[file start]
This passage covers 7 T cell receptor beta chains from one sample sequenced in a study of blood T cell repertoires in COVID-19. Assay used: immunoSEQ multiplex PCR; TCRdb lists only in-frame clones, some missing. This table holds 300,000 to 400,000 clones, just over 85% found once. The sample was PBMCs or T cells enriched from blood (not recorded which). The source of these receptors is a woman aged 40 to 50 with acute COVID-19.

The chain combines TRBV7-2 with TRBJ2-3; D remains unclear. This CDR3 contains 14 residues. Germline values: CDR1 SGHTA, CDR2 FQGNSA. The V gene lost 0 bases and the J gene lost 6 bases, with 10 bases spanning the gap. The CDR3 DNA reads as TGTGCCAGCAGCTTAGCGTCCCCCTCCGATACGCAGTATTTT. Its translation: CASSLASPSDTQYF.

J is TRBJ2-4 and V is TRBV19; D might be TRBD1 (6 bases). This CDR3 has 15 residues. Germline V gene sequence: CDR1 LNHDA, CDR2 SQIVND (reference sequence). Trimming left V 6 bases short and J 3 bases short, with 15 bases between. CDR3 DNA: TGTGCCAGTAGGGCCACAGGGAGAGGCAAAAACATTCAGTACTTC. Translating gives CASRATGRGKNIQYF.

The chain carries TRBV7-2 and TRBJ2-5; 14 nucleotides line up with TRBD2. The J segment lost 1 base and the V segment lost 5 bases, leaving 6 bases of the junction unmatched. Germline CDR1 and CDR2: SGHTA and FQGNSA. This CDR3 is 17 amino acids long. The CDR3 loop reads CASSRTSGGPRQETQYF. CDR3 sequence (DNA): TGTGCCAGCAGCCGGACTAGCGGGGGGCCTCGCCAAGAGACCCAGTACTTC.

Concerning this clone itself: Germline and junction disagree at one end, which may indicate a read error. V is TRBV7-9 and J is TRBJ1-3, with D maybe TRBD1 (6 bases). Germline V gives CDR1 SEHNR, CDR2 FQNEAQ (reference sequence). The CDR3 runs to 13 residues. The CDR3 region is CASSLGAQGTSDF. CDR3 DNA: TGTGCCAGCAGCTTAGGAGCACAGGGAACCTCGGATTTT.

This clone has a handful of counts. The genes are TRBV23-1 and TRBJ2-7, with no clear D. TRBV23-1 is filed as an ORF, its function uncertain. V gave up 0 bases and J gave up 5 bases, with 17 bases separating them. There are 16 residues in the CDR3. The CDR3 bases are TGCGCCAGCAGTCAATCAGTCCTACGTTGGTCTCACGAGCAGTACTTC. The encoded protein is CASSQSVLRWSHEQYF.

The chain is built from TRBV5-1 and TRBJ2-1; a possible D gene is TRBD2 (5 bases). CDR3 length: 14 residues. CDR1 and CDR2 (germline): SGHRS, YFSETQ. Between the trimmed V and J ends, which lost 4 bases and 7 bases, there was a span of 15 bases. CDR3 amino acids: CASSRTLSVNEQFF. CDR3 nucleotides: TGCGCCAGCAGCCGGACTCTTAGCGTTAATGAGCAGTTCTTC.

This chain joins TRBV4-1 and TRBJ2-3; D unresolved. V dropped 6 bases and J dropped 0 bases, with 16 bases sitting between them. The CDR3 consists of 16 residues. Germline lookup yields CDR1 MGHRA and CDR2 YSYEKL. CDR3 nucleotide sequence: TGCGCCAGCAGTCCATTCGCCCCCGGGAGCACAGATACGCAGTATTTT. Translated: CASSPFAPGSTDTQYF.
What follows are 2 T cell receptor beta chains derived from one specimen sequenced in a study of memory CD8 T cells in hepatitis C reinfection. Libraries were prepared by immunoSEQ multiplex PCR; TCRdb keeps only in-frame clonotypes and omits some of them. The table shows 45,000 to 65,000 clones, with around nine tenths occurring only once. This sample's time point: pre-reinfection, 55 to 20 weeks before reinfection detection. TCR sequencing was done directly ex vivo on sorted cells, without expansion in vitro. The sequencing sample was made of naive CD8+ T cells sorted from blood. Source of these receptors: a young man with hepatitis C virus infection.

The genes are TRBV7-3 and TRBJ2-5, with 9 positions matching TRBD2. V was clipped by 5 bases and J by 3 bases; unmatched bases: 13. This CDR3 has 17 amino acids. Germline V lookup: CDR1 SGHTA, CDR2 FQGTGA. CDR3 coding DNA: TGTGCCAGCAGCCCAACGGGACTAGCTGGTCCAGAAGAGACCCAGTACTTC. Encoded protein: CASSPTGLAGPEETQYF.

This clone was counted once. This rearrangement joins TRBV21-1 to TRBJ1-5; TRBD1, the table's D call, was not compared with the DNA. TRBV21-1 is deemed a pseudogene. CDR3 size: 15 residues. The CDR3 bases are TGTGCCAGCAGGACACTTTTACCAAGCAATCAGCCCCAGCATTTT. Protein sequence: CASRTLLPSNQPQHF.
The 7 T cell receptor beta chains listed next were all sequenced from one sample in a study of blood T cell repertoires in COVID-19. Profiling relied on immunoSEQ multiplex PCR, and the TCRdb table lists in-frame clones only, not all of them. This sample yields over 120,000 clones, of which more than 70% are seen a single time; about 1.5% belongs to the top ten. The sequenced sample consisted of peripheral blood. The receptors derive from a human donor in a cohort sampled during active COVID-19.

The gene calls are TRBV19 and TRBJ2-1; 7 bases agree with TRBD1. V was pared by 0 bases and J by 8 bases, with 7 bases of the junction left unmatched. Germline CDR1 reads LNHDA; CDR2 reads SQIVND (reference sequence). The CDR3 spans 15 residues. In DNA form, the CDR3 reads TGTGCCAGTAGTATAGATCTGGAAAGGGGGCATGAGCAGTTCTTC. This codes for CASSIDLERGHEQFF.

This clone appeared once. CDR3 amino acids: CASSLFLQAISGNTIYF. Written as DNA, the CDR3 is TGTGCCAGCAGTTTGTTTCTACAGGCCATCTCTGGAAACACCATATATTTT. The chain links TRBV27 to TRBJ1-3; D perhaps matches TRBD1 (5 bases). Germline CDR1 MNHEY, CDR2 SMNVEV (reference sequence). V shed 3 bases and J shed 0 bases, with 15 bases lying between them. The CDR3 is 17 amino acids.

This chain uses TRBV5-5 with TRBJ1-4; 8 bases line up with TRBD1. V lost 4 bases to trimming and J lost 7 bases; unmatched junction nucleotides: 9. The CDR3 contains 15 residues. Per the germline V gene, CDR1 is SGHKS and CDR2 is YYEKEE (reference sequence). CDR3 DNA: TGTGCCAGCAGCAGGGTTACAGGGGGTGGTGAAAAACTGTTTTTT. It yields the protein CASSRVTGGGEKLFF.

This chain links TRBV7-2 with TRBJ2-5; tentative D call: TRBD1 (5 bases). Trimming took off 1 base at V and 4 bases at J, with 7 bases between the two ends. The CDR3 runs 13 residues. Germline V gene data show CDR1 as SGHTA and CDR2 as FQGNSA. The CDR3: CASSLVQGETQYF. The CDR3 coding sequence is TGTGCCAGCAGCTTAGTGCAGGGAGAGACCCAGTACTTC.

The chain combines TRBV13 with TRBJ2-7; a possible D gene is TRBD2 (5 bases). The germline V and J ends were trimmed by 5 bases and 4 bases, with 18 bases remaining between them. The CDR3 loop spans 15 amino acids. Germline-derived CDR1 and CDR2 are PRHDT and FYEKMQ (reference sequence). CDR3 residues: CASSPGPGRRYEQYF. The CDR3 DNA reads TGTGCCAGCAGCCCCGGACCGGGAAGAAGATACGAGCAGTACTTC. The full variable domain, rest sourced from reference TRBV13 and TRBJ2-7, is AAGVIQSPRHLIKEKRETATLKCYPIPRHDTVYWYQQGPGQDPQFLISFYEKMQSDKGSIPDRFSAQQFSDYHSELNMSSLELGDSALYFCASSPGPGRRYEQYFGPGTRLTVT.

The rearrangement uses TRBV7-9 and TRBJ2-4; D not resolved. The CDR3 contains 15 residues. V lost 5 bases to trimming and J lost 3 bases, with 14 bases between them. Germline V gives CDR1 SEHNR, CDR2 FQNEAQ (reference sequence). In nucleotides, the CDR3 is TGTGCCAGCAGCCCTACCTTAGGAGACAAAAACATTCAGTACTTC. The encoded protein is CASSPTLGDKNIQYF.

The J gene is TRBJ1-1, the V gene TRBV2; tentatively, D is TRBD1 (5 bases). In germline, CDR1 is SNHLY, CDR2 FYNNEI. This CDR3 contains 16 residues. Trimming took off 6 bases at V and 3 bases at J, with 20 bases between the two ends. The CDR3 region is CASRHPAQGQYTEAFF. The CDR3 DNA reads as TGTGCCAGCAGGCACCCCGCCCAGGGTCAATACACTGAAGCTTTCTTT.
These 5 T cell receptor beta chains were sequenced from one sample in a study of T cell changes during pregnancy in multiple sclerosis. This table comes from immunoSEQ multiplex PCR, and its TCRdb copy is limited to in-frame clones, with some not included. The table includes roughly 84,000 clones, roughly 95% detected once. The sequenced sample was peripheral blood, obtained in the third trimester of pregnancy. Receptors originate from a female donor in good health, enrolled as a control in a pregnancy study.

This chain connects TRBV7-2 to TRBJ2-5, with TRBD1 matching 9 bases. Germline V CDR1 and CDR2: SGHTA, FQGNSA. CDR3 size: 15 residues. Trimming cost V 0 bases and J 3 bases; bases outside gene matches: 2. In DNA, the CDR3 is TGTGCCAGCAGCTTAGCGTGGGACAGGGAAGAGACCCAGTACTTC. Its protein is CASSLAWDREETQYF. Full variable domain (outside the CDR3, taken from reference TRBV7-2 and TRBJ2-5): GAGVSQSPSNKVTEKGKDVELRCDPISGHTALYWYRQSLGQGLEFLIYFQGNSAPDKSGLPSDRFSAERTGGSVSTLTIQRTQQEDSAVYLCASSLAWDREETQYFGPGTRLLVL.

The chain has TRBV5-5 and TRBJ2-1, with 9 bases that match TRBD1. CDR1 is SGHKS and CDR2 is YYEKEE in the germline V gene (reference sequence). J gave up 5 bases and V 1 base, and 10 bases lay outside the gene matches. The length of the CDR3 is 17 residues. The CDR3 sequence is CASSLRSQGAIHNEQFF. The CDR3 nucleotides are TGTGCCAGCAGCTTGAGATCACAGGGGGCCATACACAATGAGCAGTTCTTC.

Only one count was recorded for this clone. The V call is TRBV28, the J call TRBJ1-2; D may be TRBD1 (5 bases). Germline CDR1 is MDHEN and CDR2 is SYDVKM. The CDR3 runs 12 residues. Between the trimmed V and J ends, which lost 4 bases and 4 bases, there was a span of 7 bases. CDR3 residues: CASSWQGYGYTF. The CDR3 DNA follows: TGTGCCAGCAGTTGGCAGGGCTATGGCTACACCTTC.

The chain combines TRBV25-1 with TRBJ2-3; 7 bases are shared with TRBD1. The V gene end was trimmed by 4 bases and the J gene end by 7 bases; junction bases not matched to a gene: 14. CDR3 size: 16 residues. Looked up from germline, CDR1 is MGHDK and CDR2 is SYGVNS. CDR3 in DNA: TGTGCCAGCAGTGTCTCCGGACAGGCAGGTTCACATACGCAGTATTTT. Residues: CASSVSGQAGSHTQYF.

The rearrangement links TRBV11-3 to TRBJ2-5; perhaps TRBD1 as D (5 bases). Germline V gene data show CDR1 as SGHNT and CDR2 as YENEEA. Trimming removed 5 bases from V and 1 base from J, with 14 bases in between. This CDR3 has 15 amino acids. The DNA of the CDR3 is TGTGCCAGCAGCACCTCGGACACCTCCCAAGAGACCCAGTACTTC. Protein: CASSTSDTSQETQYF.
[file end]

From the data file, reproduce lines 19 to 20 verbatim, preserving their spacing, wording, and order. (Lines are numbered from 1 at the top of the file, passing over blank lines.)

The J gene is TRBJ1-1, the V gene TRBV2; tentatively, D is TRBD1 (5 bases). In germline, CDR1 is SNHLY, CDR2 FYNNEI. This CDR3 contains 16 residues. Trimming took off 6 bases at V and 3 bases at J, with 20 bases between the two ends. The CDR3 region is CASRHPAQGQYTEAFF. The CDR3 DNA reads as TGTGCCAGCAGGCACCCCGCCCAGGGTCAATACACTGAAGCTTTCTTT.
These 5 T cell receptor beta chains were sequenced from one sample in a study of T cell changes during pregnancy in multiple sclerosis. This table comes from immunoSEQ multiplex PCR, and its TCRdb copy is limited to in-frame clones, with some not included. The table includes roughly 84,000 clones, roughly 95% detected once. The sequenced sample was peripheral blood, obtained in the third trimester of pregnancy. Receptors originate from a female donor in good health, enrolled as a control in a pregnancy study.